140-163 SYD MEAD / FUTURE MACHINES
MONIKA BIELSKYTE / could you tell me about how you envision the future of concept design?
SYD MEAD / In terms of design craft, it is going to stay fashionable and that will become the new thing because somebody had to make it— where, as we crossed a line, I don’t know how long ago, the data to make something was more valuable than the thing it made. That happened maybe 20 years ago. So the data stream that describes something to make it is more valuable than this, the thing it made. The thing made now is only proof that something was correct, that’s solid and correct when you think of it that way.
Concept design depends on a valid concept. If the concept is not clear to all involved in the exploitation of the concept, the project is doomed from the start. Concept design as a valid starting point of design will remain a valid technique as long as there are practitioners intelligent enough to appreciate what it actually is...
MB / from working for a design studio, how did you go into something that was purely imaginary— working in film?
SM / Paramount was going to make Star Trek: The Motion Picture, the first Star Trek movie, and John Dexter, who already had an academy award for inventing the motion control system, was assigned the task of doing post production for some of the props for the film— And so he called me and said ‘would you like to work on a Science Fiction movie’ and I had just moved out here, that was in 1978, and I moved out in ’75, so three years later. I was busy all the time and I guess I just said ‘sure’; I don’t remember anymore.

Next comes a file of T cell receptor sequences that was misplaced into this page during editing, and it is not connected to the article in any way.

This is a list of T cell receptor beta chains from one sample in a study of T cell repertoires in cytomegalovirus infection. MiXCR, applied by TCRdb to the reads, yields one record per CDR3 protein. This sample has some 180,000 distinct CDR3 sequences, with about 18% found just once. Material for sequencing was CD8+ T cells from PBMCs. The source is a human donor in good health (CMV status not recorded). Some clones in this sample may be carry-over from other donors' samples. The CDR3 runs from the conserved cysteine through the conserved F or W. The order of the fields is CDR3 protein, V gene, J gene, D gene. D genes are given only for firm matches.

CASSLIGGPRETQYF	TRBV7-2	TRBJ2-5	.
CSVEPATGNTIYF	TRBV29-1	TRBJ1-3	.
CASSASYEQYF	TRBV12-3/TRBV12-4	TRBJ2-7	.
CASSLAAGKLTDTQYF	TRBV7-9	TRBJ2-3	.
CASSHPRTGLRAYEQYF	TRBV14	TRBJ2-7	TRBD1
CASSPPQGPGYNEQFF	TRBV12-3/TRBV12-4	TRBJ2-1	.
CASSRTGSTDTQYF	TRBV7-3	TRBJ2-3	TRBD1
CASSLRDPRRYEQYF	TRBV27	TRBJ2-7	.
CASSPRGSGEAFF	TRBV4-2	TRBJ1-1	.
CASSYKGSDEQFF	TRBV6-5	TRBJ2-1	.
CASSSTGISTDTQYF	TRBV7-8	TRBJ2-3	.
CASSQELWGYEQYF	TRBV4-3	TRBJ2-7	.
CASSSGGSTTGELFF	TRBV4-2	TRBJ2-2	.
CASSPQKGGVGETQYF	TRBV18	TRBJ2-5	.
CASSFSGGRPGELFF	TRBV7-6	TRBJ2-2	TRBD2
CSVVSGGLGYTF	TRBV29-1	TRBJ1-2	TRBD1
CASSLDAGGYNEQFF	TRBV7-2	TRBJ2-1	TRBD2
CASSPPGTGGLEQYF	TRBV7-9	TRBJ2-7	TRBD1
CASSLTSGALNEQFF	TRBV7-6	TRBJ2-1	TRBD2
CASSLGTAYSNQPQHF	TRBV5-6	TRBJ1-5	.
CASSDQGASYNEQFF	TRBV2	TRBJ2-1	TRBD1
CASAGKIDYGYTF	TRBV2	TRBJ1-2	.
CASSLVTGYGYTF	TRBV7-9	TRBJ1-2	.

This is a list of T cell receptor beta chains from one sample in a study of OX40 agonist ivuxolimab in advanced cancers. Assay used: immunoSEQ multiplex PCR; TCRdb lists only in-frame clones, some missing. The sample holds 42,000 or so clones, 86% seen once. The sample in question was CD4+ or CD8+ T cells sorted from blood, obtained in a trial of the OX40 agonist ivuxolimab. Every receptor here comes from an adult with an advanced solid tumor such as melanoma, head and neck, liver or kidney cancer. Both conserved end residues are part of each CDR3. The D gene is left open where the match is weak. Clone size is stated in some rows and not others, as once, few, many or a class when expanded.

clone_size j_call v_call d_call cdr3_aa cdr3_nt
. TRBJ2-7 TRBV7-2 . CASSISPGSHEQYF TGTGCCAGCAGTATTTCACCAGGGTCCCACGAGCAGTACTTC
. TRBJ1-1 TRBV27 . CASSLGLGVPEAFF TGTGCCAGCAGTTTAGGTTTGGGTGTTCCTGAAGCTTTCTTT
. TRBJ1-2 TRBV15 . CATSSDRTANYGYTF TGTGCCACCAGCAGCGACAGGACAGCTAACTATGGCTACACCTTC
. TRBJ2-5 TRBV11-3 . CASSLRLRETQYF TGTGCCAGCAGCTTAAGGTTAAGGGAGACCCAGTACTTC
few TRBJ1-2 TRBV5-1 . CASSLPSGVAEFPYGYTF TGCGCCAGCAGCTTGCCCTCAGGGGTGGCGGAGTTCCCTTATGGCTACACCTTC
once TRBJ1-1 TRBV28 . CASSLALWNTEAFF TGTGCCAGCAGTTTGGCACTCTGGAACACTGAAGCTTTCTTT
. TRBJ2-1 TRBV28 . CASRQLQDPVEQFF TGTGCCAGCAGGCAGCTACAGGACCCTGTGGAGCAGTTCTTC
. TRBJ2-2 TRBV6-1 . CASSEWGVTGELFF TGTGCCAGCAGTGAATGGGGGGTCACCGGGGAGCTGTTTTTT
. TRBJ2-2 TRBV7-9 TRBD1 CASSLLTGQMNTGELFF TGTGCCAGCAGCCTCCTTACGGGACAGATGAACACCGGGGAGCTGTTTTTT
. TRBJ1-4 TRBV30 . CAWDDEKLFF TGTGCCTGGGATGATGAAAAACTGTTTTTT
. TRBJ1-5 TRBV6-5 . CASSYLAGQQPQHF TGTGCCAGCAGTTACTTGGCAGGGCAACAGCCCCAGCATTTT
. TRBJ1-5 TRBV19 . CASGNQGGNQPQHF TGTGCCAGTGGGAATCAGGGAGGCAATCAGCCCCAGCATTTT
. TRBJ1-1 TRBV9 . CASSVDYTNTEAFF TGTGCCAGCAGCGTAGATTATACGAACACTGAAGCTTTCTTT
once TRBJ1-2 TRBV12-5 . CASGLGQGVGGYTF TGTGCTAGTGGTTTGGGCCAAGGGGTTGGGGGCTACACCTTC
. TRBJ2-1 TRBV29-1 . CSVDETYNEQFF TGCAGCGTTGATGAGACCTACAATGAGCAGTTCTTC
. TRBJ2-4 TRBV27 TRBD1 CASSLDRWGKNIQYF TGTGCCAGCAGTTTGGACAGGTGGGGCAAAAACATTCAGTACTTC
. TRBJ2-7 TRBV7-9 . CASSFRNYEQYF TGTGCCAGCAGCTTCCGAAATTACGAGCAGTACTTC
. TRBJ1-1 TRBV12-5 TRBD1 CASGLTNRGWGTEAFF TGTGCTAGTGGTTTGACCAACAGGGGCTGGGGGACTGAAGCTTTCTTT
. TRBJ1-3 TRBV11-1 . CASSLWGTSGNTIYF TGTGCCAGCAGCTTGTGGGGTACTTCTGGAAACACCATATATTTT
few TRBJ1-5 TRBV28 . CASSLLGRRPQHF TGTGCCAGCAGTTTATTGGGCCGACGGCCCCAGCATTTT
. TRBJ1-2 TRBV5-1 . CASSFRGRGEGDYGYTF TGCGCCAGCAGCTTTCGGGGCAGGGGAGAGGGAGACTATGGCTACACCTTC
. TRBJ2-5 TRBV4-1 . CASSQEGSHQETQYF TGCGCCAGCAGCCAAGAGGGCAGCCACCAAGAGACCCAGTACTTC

I ended up having a meeting at the Central Plaza Hotel and they said ‘well, here’s the problem’— and the problem was to invent this thing at the end, the climax of the film. And all they had done to this point was sort of model this thing, which was like a camera track over and around with a big hook on the end and that’s when I thought ‘that’s really stupid’. I didn’t tell them that but, I thought ‘that’s really dumb, It doesn’t have any character’, so I invented the V’Ger entity. So that was my first foray into film and post-production— by invitation.
The book that you wanted to get the illustrations from for your magazine, it came out in 1979 and this image, which was done for U.S. Steel, is the one that Ridley Scott saw and he said ‘this is what I want Blade Runner to look like’. That was the impetus for getting set-up.
I had the first meeting with Ridley Scott and Michael Deeley. I was the first person to be hired for the BLADE RUNNER production staff. The meeting went smoothly, I contacted my attorney and after just a few weeks of negotiation and receipt of the shooting script, Ridley and I got along famously. I did not work ‘on lot’; I would show my solutions to Ridley, and Lawrence G. Paull, the production designer, by appointment and then return to my studio to produce designs for the next meeting.
Working for movies, it’s just like doing work for a corporation, there is no difference in the design process. The fact that it doesn’t necessarily need to function doesn’t really matter. If it’s never made and the client is happy, and it could be made— like, when I worked for Ford Motor Company, I would design something for the automobile, and only once was the design okayed and it went to engineering. It was up to somebody else to figure out how to make it. That’s how big design corporations work. In the movie world, it has to look like it could be made, and you’re assuming that certain processes that we maybe don’t have now will be invented so it could eventually be made. It has to be very logically constructed, otherwise the audience could pick that up. To convince your audience, you have to envisage the usage of a particular piece of machinery, not just the looks...]
/ EXCERPT FROM A TEXT BASED ON A CONVERSATION BETWEEN SYD MEAD, ROGER SERVICK, SAM SPENSER, & MONIKA BIELSKYTE, LOS ANGELES / FEBRUARY 2012. ENTIRE 24-page ARTICLE ONLY IN THE PRINTED EDITION OF SOME/THINGS MAGAZINE CHAPTER006 / THE DARK LABYRINTH